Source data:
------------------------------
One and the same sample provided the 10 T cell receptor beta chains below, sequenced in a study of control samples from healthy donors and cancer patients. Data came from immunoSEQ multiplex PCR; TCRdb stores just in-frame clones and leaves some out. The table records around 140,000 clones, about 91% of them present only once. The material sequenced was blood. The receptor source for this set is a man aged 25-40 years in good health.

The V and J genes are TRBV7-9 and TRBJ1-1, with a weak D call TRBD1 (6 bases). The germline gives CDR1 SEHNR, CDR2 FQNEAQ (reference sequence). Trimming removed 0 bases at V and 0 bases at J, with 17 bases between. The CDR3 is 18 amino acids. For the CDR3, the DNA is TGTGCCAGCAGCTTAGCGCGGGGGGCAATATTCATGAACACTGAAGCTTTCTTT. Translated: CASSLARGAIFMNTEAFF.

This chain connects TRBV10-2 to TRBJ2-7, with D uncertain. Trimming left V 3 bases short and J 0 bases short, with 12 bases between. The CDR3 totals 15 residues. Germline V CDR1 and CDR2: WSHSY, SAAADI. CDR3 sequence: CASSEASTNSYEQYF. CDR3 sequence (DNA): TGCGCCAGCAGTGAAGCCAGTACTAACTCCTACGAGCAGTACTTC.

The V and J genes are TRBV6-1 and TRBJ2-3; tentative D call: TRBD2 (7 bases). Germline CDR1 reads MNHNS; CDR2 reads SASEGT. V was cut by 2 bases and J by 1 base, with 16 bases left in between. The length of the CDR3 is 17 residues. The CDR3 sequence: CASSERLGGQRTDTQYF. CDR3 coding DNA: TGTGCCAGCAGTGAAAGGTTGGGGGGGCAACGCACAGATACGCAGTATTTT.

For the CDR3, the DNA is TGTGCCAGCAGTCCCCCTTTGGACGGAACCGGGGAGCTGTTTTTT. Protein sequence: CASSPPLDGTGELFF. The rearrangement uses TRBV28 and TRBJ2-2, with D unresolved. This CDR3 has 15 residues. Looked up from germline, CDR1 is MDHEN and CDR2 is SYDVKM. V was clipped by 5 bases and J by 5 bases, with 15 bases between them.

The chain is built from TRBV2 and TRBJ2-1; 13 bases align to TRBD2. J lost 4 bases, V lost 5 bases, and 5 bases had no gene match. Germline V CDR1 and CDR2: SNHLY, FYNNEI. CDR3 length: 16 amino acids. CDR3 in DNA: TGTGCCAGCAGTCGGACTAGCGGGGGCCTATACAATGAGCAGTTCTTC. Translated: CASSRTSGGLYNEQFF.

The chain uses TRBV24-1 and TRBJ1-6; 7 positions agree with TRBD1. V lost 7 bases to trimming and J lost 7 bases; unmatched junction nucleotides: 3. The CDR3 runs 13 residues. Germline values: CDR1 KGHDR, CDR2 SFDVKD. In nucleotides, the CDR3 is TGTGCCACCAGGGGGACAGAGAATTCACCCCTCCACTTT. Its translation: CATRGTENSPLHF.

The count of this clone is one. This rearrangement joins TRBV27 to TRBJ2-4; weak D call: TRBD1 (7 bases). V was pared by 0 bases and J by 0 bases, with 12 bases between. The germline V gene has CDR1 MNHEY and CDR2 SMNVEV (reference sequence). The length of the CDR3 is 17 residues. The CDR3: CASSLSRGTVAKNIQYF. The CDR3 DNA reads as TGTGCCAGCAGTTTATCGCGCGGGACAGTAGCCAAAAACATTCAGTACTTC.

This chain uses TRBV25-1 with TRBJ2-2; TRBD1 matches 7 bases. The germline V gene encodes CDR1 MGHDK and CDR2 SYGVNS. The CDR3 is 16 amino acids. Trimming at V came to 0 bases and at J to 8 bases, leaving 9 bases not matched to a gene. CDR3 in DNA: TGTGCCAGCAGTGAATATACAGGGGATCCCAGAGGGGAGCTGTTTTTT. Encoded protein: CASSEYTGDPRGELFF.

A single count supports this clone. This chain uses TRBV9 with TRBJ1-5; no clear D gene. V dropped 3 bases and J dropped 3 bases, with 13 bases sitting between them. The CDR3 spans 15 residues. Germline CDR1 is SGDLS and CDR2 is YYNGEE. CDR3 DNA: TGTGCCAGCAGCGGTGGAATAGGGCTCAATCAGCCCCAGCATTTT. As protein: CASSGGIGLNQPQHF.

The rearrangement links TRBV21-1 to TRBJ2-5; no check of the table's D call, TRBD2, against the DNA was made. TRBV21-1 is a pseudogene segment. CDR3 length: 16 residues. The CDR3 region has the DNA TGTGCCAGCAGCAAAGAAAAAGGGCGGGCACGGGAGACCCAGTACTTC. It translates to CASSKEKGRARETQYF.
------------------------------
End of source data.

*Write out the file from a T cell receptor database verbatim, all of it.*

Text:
One and the same sample provided the 10 T cell receptor beta chains below, sequenced in a study of control samples from healthy donors and cancer patients. Data came from immunoSEQ multiplex PCR; TCRdb stores just in-frame clones and leaves some out. The table records around 140,000 clones, about 91% of them present only once. The material sequenced was blood. The receptor source for this set is a man aged 25-40 years in good health.

The V and J genes are TRBV7-9 and TRBJ1-1, with a weak D call TRBD1 (6 bases). The germline gives CDR1 SEHNR, CDR2 FQNEAQ (reference sequence). Trimming removed 0 bases at V and 0 bases at J, with 17 bases between. The CDR3 is 18 amino acids. For the CDR3, the DNA is TGTGCCAGCAGCTTAGCGCGGGGGGCAATATTCATGAACACTGAAGCTTTCTTT. Translated: CASSLARGAIFMNTEAFF.

This chain connects TRBV10-2 to TRBJ2-7, with D uncertain. Trimming left V 3 bases short and J 0 bases short, with 12 bases between. The CDR3 totals 15 residues. Germline V CDR1 and CDR2: WSHSY, SAAADI. CDR3 sequence: CASSEASTNSYEQYF. CDR3 sequence (DNA): TGCGCCAGCAGTGAAGCCAGTACTAACTCCTACGAGCAGTACTTC.

The V and J genes are TRBV6-1 and TRBJ2-3; tentative D call: TRBD2 (7 bases). Germline CDR1 reads MNHNS; CDR2 reads SASEGT. V was cut by 2 bases and J by 1 base, with 16 bases left in between. The length of the CDR3 is 17 residues. The CDR3 sequence: CASSERLGGQRTDTQYF. CDR3 coding DNA: TGTGCCAGCAGTGAAAGGTTGGGGGGGCAACGCACAGATACGCAGTATTTT.

For the CDR3, the DNA is TGTGCCAGCAGTCCCCCTTTGGACGGAACCGGGGAGCTGTTTTTT. Protein sequence: CASSPPLDGTGELFF. The rearrangement uses TRBV28 and TRBJ2-2, with D unresolved. This CDR3 has 15 residues. Looked up from germline, CDR1 is MDHEN and CDR2 is SYDVKM. V was clipped by 5 bases and J by 5 bases, with 15 bases between them.

The chain is built from TRBV2 and TRBJ2-1; 13 bases align to TRBD2. J lost 4 bases, V lost 5 bases, and 5 bases had no gene match. Germline V CDR1 and CDR2: SNHLY, FYNNEI. CDR3 length: 16 amino acids. CDR3 in DNA: TGTGCCAGCAGTCGGACTAGCGGGGGCCTATACAATGAGCAGTTCTTC. Translated: CASSRTSGGLYNEQFF.

The chain uses TRBV24-1 and TRBJ1-6; 7 positions agree with TRBD1. V lost 7 bases to trimming and J lost 7 bases; unmatched junction nucleotides: 3. The CDR3 runs 13 residues. Germline values: CDR1 KGHDR, CDR2 SFDVKD. In nucleotides, the CDR3 is TGTGCCACCAGGGGGACAGAGAATTCACCCCTCCACTTT. Its translation: CATRGTENSPLHF.

The count of this clone is one. This rearrangement joins TRBV27 to TRBJ2-4; weak D call: TRBD1 (7 bases). V was pared by 0 bases and J by 0 bases, with 12 bases between. The germline V gene has CDR1 MNHEY and CDR2 SMNVEV (reference sequence). The length of the CDR3 is 17 residues. The CDR3: CASSLSRGTVAKNIQYF. The CDR3 DNA reads as TGTGCCAGCAGTTTATCGCGCGGGACAGTAGCCAAAAACATTCAGTACTTC.

This chain uses TRBV25-1 with TRBJ2-2; TRBD1 matches 7 bases. The germline V gene encodes CDR1 MGHDK and CDR2 SYGVNS. The CDR3 is 16 amino acids. Trimming at V came to 0 bases and at J to 8 bases, leaving 9 bases not matched to a gene. CDR3 in DNA: TGTGCCAGCAGTGAATATACAGGGGATCCCAGAGGGGAGCTGTTTTTT. Encoded protein: CASSEYTGDPRGELFF.

A single count supports this clone. This chain uses TRBV9 with TRBJ1-5; no clear D gene. V dropped 3 bases and J dropped 3 bases, with 13 bases sitting between them. The CDR3 spans 15 residues. Germline CDR1 is SGDLS and CDR2 is YYNGEE. CDR3 DNA: TGTGCCAGCAGCGGTGGAATAGGGCTCAATCAGCCCCAGCATTTT. As protein: CASSGGIGLNQPQHF.

The rearrangement links TRBV21-1 to TRBJ2-5; no check of the table's D call, TRBD2, against the DNA was made. TRBV21-1 is a pseudogene segment. CDR3 length: 16 residues. The CDR3 region has the DNA TGTGCCAGCAGCAAAGAAAAAGGGCGGGCACGGGAGACCCAGTACTTC. It translates to CASSKEKGRARETQYF.